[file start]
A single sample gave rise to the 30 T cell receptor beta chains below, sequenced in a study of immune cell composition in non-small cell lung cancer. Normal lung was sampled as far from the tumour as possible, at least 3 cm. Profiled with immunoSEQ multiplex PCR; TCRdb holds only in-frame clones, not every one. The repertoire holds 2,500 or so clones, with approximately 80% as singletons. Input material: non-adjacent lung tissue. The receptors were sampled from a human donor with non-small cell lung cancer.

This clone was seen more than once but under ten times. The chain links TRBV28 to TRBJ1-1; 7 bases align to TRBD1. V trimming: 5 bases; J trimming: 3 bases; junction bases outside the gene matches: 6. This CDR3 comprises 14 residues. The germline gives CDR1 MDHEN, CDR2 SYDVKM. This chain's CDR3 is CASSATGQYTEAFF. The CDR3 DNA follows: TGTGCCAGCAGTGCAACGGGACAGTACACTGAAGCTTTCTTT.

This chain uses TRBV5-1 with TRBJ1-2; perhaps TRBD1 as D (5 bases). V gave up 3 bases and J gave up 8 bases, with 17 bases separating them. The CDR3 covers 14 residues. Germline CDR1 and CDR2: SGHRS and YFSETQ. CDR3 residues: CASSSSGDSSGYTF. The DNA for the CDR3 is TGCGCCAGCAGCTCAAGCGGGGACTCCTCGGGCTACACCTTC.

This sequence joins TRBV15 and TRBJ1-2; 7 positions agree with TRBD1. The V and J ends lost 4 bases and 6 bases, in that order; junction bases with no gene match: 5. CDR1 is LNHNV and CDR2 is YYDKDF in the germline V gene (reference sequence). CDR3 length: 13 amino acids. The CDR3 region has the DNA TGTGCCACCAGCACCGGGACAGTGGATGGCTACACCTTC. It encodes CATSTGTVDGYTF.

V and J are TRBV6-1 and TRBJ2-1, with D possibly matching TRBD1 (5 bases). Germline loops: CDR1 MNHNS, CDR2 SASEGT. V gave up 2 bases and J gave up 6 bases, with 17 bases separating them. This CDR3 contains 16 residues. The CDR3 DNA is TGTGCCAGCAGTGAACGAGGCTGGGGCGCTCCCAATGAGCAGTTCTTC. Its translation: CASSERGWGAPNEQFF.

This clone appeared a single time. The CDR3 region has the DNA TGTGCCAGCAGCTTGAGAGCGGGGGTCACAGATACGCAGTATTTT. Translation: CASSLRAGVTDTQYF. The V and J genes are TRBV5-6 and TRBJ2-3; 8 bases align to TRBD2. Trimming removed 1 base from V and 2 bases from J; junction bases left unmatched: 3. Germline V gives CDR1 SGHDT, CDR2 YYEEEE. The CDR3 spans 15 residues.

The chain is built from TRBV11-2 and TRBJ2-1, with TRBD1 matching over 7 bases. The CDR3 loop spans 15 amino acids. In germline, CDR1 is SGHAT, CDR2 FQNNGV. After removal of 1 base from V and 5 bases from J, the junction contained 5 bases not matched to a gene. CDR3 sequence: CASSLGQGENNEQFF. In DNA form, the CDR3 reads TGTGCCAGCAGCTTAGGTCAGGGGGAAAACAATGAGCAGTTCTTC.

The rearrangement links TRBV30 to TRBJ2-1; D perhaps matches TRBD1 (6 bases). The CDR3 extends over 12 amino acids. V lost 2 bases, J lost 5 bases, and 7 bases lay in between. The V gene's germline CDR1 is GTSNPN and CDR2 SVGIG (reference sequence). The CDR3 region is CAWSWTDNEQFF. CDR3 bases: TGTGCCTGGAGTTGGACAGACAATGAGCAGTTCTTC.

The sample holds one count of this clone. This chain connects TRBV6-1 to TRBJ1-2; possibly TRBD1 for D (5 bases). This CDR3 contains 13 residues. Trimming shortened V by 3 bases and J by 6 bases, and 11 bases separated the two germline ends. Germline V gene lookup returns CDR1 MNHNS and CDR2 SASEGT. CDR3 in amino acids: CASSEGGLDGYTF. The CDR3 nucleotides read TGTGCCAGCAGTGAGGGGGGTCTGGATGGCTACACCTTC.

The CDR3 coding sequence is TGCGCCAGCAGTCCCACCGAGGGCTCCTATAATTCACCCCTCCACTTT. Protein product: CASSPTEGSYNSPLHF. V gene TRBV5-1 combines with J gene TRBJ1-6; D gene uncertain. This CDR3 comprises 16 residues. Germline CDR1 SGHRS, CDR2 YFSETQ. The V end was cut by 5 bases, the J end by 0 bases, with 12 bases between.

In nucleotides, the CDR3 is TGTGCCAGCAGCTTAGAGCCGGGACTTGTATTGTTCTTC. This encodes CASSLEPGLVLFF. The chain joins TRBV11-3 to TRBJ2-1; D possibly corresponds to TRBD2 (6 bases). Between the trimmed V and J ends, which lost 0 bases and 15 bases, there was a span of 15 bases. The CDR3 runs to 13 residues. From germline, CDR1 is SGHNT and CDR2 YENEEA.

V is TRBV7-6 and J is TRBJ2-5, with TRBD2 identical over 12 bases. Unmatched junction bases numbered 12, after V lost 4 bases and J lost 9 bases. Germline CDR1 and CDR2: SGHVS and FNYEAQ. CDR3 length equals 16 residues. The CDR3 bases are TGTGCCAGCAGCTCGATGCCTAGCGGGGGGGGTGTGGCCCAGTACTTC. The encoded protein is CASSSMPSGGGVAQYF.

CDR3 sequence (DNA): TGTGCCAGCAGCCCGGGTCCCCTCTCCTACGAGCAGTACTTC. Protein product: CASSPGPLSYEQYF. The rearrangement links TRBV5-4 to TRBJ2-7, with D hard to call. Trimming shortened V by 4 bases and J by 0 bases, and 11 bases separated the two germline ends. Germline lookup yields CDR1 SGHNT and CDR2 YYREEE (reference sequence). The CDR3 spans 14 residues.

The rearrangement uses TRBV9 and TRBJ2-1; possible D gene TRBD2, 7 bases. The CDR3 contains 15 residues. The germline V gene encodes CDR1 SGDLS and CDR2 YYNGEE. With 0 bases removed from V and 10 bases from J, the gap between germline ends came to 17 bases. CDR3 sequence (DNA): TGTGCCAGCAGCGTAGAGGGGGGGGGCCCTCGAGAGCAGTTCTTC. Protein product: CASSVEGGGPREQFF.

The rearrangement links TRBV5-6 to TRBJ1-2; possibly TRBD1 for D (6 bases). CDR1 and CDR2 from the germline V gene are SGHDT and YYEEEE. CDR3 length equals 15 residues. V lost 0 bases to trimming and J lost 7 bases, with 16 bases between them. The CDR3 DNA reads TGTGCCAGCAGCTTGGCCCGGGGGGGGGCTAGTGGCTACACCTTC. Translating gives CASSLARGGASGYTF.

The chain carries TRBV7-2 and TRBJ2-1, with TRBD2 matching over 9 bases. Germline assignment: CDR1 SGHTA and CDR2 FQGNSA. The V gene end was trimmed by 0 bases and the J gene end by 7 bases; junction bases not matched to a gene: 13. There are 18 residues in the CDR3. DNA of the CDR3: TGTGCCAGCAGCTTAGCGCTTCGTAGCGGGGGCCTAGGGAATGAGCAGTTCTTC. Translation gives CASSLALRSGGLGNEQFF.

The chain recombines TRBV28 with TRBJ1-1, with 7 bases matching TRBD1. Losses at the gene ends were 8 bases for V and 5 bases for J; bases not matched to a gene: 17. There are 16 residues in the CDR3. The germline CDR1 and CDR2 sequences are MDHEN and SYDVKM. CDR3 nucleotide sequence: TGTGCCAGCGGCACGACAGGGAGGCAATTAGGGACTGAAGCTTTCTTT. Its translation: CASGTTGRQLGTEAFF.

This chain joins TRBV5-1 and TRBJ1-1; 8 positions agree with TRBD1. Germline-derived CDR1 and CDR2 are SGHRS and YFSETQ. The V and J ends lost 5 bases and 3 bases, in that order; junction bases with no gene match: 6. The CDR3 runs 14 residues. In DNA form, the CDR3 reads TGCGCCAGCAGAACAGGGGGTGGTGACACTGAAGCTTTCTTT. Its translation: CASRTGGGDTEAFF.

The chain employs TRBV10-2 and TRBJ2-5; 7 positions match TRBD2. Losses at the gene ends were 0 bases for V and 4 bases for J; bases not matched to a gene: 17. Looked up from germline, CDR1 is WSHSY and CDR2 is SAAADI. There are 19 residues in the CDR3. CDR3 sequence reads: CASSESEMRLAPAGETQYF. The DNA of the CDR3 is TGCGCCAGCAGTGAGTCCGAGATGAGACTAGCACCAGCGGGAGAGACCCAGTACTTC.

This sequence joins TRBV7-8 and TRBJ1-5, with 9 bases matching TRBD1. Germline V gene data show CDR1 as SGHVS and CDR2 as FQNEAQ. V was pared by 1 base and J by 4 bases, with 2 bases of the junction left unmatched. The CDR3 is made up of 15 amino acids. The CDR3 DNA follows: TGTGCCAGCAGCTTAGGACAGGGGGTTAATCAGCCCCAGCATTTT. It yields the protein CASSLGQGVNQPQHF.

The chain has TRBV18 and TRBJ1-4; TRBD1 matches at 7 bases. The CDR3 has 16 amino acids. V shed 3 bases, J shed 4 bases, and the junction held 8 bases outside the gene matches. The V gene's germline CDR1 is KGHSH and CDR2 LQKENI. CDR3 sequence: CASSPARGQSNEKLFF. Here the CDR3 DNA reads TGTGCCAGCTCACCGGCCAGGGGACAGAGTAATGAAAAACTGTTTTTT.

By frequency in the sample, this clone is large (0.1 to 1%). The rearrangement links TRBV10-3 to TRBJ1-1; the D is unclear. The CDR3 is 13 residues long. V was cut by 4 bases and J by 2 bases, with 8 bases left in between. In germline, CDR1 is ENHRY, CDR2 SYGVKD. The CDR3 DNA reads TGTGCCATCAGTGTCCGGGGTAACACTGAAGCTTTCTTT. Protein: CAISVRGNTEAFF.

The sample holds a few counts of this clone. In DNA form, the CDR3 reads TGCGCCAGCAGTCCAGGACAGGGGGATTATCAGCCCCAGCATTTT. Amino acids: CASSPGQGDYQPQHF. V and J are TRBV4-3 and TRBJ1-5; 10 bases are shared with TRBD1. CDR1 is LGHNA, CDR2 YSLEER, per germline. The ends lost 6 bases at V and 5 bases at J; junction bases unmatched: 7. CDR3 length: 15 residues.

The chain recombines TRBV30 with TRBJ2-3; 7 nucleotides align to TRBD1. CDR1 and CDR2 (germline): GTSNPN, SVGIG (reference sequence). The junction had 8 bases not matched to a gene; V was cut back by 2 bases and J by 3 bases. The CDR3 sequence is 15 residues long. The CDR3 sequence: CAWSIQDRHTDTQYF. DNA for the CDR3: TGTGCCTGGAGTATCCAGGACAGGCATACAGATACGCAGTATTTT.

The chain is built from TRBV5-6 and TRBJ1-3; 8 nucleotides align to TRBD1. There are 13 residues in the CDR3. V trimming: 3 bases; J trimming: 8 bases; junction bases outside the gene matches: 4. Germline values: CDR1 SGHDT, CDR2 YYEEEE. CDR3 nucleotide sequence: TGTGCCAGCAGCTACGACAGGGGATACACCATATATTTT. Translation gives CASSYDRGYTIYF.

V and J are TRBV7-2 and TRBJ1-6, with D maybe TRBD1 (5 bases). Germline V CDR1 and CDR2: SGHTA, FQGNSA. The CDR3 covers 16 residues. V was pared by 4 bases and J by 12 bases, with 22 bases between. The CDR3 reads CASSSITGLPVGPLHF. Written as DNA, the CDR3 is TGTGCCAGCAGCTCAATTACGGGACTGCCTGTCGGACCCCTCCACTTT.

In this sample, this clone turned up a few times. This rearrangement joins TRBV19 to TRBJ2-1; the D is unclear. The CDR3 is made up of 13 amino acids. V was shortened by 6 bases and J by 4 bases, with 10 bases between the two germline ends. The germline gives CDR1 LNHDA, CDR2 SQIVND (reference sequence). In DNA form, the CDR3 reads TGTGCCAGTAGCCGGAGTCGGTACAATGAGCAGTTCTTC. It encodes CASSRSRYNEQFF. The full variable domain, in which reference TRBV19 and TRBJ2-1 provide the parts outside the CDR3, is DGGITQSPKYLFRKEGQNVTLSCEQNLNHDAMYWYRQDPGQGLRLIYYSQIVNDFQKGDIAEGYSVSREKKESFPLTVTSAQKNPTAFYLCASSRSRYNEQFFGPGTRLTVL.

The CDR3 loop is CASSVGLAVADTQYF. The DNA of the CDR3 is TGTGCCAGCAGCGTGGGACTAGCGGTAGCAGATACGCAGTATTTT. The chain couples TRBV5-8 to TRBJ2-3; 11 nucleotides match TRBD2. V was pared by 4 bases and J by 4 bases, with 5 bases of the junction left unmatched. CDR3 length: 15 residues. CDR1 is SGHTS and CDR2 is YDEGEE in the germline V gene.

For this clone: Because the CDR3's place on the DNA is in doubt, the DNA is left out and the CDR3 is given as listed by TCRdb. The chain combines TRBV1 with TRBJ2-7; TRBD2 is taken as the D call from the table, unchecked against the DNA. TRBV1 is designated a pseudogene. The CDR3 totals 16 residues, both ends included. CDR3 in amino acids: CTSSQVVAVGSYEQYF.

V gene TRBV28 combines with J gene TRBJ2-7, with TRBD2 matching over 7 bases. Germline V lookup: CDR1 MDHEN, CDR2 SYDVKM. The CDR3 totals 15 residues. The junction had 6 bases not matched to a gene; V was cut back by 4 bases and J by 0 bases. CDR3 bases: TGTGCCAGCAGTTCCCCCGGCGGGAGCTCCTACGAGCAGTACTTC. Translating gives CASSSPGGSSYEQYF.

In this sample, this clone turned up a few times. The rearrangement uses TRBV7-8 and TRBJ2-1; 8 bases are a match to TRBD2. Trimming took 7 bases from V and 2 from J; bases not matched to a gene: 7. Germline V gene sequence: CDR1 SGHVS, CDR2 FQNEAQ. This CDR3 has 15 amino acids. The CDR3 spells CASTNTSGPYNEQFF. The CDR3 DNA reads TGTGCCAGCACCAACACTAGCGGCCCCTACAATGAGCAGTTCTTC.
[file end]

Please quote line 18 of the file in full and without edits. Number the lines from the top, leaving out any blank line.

This chain joins TRBV5-1 and TRBJ1-1; 8 positions agree with TRBD1. Germline-derived CDR1 and CDR2 are SGHRS and YFSETQ. The V and J ends lost 5 bases and 3 bases, in that order; junction bases with no gene match: 6. The CDR3 runs 14 residues. In DNA form, the CDR3 reads TGCGCCAGCAGAACAGGGGGTGGTGACACTGAAGCTTTCTTT. Its translation: CASRTGGGDTEAFF.